Sunday, April 5, 2009

He who of his very nature feels no unhappiness in his daily life like worldly people, remains undisturbed like a great lake, cleared of defilement. 18.60

Even abstention from action has the effect of action in a fool, while even the action of the wise man brings the fruits of inaction. 18.61

A fool often shows aversion towards his belongings, but for him whose attachment to the body has dropped away, there is neither attachment nor aversion. 18.62

The mind of the fool is always caught in thinking or not thinking, but the wise man's is of the nature of no thought because he thinks what is appropriate. 18.63

For the seer who behaves like a child, without desire in all actions,there is no attachment for such a pure one even in the work he does. 18.64

Blessed is he who knows himself and is the same in all states, with a mind free from craving whether he is seeing, hearing, feeling, smelling, or tasting. 18.65

There is no one subject to samsara, no sense of individuality, no goal or means to the goal in the eyes of the wise man who is always free from imagination and unchanging like space. 18.66

Glorious is he who has abandoned all goals and is the incarnation of the satisfaction, which is his very nature, and whose inner focus on the Unconditioned is quite spontaneous. 18.67

In brief, the great-souled man who has come to know the Truth is without desire for either pleasure or liberation, and is always and everywhere free from attachment. 18.68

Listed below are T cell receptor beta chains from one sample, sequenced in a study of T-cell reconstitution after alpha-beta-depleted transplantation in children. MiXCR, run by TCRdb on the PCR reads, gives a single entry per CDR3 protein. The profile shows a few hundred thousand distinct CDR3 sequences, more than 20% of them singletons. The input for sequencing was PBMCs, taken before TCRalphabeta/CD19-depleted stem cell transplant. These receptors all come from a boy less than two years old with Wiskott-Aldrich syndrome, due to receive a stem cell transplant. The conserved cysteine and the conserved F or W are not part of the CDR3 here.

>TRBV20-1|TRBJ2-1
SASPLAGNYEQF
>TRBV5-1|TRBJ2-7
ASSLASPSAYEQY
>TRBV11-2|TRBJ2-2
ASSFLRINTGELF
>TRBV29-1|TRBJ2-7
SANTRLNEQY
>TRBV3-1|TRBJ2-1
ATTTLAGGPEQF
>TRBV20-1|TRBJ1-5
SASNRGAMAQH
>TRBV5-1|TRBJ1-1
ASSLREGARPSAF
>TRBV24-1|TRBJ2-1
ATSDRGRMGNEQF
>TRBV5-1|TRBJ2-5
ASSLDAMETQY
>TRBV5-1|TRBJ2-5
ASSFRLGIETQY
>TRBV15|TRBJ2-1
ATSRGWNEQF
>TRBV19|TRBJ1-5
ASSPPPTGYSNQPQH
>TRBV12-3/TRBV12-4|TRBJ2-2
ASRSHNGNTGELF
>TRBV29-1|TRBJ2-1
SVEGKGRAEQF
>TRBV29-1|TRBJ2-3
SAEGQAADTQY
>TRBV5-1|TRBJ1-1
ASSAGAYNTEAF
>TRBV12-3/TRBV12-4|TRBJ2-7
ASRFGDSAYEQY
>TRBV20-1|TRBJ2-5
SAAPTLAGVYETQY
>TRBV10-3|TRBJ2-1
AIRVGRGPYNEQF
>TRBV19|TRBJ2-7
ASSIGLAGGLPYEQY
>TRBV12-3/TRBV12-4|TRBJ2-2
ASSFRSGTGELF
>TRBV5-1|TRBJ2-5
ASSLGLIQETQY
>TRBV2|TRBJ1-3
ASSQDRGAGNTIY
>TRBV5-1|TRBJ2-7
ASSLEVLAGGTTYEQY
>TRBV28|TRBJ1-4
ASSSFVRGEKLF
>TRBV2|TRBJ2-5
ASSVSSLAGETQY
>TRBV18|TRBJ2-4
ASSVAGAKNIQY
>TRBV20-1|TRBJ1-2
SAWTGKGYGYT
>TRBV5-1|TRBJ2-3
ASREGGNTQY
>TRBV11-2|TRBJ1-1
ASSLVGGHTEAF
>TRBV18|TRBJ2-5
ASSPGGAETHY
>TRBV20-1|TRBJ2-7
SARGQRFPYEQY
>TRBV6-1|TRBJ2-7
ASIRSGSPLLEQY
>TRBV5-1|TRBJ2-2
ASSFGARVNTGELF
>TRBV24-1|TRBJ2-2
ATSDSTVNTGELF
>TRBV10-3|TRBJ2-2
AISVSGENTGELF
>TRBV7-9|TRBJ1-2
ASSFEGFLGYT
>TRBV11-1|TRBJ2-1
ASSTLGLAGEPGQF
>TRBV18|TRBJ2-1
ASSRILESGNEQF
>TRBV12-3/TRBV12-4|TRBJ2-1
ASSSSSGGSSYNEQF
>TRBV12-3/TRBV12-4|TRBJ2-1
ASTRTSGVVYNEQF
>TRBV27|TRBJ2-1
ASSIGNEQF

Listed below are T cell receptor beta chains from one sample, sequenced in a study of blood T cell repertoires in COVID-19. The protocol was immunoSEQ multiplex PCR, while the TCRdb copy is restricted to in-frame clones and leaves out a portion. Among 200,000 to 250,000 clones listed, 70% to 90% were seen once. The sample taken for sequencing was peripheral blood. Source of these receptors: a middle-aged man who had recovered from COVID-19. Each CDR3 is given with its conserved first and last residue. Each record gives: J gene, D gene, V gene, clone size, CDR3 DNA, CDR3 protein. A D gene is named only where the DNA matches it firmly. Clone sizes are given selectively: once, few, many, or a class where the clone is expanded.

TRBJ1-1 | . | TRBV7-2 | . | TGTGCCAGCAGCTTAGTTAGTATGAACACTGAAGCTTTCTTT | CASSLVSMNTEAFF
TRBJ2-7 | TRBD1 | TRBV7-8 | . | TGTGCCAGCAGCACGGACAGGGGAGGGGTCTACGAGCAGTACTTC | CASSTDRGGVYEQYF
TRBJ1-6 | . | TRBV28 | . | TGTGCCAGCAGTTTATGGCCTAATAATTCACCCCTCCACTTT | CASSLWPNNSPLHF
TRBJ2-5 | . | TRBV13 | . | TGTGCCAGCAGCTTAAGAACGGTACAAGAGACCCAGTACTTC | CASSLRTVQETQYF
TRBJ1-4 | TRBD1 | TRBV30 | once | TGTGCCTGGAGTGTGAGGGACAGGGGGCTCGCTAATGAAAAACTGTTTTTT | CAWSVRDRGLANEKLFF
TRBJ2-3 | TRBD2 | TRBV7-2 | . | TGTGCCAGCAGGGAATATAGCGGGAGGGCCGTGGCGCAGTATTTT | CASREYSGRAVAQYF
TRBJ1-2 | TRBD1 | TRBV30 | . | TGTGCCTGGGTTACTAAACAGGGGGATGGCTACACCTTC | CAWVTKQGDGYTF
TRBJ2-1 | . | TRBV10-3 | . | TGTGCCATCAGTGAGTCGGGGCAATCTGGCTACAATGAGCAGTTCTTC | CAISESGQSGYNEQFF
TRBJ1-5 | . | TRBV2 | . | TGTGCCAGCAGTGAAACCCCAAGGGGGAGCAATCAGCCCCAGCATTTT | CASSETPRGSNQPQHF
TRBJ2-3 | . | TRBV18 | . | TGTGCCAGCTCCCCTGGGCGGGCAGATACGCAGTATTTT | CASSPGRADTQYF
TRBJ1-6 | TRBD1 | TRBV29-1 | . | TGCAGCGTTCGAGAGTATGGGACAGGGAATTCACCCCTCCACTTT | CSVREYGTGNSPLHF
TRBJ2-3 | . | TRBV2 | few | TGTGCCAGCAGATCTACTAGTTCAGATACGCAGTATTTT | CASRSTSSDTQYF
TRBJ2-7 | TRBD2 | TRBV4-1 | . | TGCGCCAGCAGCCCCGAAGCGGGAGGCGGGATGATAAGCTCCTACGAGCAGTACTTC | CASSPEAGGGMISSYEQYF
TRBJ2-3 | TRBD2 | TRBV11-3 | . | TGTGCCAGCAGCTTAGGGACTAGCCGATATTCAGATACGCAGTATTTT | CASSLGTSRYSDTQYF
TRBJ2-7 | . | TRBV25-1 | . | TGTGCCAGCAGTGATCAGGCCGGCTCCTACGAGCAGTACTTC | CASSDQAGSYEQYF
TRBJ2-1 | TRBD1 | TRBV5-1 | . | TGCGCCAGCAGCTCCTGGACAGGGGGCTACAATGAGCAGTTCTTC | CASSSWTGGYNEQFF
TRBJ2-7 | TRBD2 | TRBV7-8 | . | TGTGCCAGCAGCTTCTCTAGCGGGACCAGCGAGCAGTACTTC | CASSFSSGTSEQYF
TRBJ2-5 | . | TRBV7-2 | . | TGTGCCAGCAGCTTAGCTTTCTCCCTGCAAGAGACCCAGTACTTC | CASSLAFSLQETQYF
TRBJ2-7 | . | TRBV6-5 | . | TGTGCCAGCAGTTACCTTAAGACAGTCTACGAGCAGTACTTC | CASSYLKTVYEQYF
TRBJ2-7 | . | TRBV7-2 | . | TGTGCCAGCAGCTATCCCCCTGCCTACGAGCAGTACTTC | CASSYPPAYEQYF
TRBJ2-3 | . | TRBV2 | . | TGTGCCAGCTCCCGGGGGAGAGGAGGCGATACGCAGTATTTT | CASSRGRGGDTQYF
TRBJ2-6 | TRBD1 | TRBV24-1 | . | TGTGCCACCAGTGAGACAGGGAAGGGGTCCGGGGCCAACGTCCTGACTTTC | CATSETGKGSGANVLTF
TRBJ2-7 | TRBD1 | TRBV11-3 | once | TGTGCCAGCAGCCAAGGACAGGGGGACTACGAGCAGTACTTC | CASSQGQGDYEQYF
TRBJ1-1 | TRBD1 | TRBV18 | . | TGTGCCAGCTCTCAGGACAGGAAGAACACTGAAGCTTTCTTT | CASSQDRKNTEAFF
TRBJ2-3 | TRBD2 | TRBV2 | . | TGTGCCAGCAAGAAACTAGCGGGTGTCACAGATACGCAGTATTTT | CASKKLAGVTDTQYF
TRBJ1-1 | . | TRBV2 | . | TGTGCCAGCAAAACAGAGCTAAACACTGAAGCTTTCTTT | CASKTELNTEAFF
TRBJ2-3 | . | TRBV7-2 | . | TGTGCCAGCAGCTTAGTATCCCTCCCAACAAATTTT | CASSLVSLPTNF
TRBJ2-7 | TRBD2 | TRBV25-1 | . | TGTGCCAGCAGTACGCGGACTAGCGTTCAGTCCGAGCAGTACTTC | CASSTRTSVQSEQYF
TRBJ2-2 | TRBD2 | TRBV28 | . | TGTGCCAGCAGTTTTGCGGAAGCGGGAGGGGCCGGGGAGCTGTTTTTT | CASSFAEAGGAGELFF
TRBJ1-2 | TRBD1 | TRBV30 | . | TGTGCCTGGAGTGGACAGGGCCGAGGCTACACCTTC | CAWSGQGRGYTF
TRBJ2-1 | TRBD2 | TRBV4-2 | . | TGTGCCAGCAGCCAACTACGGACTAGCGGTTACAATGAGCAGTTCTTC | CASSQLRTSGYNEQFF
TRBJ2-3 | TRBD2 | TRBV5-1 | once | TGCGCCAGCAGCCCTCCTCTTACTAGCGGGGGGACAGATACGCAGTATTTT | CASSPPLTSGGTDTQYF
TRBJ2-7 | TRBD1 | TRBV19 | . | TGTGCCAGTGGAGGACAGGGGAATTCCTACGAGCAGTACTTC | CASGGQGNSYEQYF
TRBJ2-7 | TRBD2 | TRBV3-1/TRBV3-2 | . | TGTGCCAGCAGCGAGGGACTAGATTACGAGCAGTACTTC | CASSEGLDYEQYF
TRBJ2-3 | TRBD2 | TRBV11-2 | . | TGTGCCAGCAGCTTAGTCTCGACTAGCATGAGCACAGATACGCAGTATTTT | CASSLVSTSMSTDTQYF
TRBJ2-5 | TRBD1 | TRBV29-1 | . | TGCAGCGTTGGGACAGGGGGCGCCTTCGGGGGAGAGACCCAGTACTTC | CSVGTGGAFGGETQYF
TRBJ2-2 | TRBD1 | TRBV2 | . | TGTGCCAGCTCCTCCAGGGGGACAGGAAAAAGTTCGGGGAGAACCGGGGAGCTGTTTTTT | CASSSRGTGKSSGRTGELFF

What remains to be done by the man who is pure awareness and has abandoned everything that can be expressed in words from the highest heaven to the earth itself? 18.69

The pure man who has experienced the Indescribable attains peace by virtue of his very nature, realising that all this is nothing but illusion, and that nothing is. 18.70

There are no rules, dispassion, renunciation, or meditation for one who is pure receptivity by nature, and admits no knowable form of being. 18.71

For him who shines with the radiance of Infinity and is not subject to natural causality there is neither bondage, liberation, pleasure, nor pain. 18.72

Pure illusion reigns in samsara which will continue until self-realisation, but the enlightened man lives in the beauty of freedom from me and mine, from the sense of responsibility and from any attachment. 18.73

For the seer who knows himself as imperishable and beyond pain there is neither knowledge, a world, nor the sense that I am the body or the body mine. 18.74

No sooner does a man of low intelligence give up activities like the elimination of thought than he falls into mind racing and chatter. 18.75

A fool does not get rid of his stupidity even on hearing the truth. He may appear outwardly free from imaginations, but inside he is still hankering after the senses. 18.76

Though in the eyes of the world he is active, the man who has shed action through knowledge finds no means of doing or speaking anything. 18.77

For the wise man who is always unchanging and fearless there is neither darkness nor light nor destruction nor anything. 18.78

There is neither fortitude, prudence, nor courage for the yogi whose nature is beyond description and free of individuality. 18.79

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